My mother you see has a cleanliness, neatness, tidiness obsession. The house looks like a model home; you could eat off the floors. When anything in the house started to show some patina, age, aura of having lived, it was tossed. Frankly I’m surprised I wasn’t thrown away when I got older.This happened many times to my lone pair of blue jeans when they started to finally fade and shrink and become cool. But that’s another story for amother, er another other day and my Shrink.

      My story does not end here however and probably contributed to my need to save things that mean something to me, not hoarding but….kind of close. Needless to say I don’t like throwing things away. I plotted revenge for the callous disregard my parents had exhibited toward my prized childhood possession; for my father had contributed, even if tacitly, by not saying anything and allowing this outrage to occur.

      Now I’m not real proud of this next part; but I assure you kind reader that although this traumatic event did
      profoundly affect me and I never forgot it as you can tell; It did not warp me and turn me into the serial killer my next action may, to some, suggest.

      I searched for a way to express my extreme displeasure with this crime that had been perpetrated upon me and my beloved ship. It didn’t dawn on me to do something to them, the house, car, possessions etc. No, this had to make a major statement and my eyes soon fell upon the victim of my ire….my brother’s Teddy Bear. The bear was a present to him from either my folks or mom’s parents; can’t remember which. Suffice it to say it held a beloved position in the house, even though it was starting to show some wear and tear and in my eyes could have been a candidate for a date with the Trashmen.

      This is the part where the more squeamish of you may want to avert your eyes for a sentence or two. Hahahaha! I bearnapped Teddy and took him to my room. Taking a piece of paper I crafted a crudely printed message. I WANT MY TEXACO TANKER! I affixed it to Teddy’s chest and reached for a piece of rope that I tied around his neck and hung him from the stairway so you could see it when you walked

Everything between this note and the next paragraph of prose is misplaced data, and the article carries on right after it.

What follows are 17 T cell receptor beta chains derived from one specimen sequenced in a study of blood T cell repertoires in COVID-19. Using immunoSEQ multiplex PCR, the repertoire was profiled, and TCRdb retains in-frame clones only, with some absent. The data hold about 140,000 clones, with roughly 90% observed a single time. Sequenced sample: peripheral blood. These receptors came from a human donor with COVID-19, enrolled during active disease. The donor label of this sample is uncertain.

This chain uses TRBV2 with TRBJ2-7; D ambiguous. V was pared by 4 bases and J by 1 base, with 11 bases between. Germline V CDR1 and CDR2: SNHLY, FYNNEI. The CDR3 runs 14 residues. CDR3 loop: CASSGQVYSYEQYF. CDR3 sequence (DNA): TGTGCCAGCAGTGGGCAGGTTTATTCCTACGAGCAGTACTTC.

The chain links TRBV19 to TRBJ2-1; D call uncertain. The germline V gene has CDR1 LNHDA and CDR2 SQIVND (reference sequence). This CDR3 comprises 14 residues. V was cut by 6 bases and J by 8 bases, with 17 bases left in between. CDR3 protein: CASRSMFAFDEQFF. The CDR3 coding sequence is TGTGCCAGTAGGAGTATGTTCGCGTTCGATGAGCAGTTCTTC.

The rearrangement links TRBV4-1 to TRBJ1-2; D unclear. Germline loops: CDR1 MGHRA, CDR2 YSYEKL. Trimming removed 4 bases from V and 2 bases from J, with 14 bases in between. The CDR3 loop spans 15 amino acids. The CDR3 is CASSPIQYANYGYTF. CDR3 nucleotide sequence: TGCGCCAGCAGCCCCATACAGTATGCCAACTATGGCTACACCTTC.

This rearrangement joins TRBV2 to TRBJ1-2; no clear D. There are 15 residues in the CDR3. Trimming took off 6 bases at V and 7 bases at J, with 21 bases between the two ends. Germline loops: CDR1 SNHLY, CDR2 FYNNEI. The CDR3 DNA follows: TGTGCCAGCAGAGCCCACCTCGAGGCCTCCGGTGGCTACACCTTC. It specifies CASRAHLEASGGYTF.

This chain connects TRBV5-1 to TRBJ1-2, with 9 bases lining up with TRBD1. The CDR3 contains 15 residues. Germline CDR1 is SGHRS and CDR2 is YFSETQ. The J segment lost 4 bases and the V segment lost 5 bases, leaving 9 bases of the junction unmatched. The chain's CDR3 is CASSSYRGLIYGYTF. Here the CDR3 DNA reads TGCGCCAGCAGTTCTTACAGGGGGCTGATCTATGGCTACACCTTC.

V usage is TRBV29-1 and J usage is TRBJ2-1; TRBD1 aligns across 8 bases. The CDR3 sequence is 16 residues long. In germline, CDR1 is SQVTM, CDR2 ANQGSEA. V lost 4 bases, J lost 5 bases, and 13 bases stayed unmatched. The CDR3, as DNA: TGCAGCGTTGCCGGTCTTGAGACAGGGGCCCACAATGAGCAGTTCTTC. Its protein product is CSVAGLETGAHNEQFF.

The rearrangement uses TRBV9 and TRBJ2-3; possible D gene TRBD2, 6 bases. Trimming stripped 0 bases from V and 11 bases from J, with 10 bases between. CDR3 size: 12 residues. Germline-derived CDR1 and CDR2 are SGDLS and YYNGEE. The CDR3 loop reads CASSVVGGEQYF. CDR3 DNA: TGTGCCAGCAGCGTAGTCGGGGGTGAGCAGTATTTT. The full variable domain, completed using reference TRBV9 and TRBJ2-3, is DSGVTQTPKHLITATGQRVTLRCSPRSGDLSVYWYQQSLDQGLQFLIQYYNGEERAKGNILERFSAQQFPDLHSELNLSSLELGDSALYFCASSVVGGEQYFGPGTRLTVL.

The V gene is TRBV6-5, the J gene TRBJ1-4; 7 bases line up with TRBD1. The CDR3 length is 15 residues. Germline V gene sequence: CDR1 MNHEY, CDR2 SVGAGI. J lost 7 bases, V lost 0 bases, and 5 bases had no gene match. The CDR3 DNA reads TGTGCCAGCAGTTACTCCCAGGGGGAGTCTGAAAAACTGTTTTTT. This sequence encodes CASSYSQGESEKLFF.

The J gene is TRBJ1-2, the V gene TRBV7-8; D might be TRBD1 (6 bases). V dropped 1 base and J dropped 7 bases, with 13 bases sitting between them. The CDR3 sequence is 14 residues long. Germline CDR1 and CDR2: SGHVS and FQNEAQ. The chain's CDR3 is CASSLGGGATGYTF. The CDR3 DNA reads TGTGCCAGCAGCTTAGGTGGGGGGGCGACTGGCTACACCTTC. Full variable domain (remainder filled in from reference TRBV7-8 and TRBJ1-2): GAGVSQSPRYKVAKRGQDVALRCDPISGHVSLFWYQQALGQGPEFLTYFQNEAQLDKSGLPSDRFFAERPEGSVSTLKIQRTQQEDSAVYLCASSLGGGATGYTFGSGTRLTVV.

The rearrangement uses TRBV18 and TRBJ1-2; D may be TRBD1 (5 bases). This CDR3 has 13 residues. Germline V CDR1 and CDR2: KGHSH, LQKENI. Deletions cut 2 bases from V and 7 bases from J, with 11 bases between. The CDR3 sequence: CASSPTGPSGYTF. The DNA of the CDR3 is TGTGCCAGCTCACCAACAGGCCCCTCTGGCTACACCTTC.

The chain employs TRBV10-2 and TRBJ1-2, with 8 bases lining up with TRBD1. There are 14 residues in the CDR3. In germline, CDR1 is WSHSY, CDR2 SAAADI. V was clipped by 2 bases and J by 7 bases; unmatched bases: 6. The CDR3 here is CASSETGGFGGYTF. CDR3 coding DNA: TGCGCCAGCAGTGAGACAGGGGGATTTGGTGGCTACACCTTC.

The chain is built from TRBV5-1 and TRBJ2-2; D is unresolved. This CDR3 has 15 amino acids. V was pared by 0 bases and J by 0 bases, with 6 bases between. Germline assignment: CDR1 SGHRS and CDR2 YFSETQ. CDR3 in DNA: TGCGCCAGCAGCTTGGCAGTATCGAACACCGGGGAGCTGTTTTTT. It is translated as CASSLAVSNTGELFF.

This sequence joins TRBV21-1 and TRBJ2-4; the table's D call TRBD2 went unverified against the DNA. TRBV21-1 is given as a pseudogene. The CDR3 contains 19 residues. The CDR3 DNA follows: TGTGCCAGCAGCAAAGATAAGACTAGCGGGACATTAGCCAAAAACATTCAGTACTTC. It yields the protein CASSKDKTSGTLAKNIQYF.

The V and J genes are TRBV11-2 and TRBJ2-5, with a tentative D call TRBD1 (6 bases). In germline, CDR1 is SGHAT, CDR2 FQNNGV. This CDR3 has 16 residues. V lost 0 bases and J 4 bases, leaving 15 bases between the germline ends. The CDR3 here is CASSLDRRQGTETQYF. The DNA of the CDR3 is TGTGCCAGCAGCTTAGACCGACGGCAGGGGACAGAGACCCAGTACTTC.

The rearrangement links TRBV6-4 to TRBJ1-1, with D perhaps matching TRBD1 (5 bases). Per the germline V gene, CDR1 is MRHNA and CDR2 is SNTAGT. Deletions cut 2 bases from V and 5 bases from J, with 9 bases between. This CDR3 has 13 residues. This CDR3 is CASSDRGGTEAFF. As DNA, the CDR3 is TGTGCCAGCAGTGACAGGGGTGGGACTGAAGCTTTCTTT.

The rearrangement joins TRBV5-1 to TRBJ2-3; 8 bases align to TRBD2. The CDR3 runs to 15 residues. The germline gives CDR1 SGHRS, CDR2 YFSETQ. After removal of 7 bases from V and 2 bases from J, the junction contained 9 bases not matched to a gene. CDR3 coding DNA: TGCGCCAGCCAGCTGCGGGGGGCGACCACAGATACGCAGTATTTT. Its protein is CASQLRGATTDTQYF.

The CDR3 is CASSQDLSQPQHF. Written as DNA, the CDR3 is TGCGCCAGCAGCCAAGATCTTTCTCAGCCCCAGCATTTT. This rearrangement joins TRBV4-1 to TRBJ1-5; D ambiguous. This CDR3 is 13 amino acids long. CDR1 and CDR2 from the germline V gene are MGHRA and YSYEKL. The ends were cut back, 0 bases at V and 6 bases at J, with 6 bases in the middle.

through the front door.

      Well, as you can surmise, my demonstration was never mentioned. It has been brought up by me over the years much to my mothers chagrin and continues to be a source of commentary , jokes, innuendo.

      I recently saw an SS North Dakota in a Coin Shop, of all places. I asked if I could hold it. I held it in my hands, almost t reverently, as memories flashed through my mind. ‘How much is it?’ I inquired. ‘$500 dollars’, the man replied. I almost spewed forth like the old comedy gag. ‘You gotta be kidding me’, I thought to myself and new feelings of, ‘I can’t believe they threw my Texaco Tanker away and now look how much it’s worth!’

      No I didn’t buy it.

      Steve Falk

      October 2, 2014 at 9:04 AM

  2. Great items from you, man. I have consider your stuff prior to and you’re just too fantastic. I actually like what you’ve received
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    January 18, 2013 at 5:19 PM

    • Jessica,

      Thank you for the compliment. I am one of those writers that believes you should let your readers sense your passion and purpose in an article.

      Sam

      samwarren55

      January 21, 2013 at 10:07 PM

  3. Hello there, You have done a great job. I will certainly digg it and personally suggest to my friends.
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    July 1, 2013 at 3:50 AM

  4. What’s funny is that my Dad got us one of these Texaco Tankers for Christmas and then took it away from us because he knew we would shortly destroy it as you did. It sat in the original box for the next 30 years in the back of his home office closet and I finally got to sail it at my apartment swimming pool as an adult. I still have it in mint condition today!

    Cary Mark

    December 10, 2015 at 12:17 PM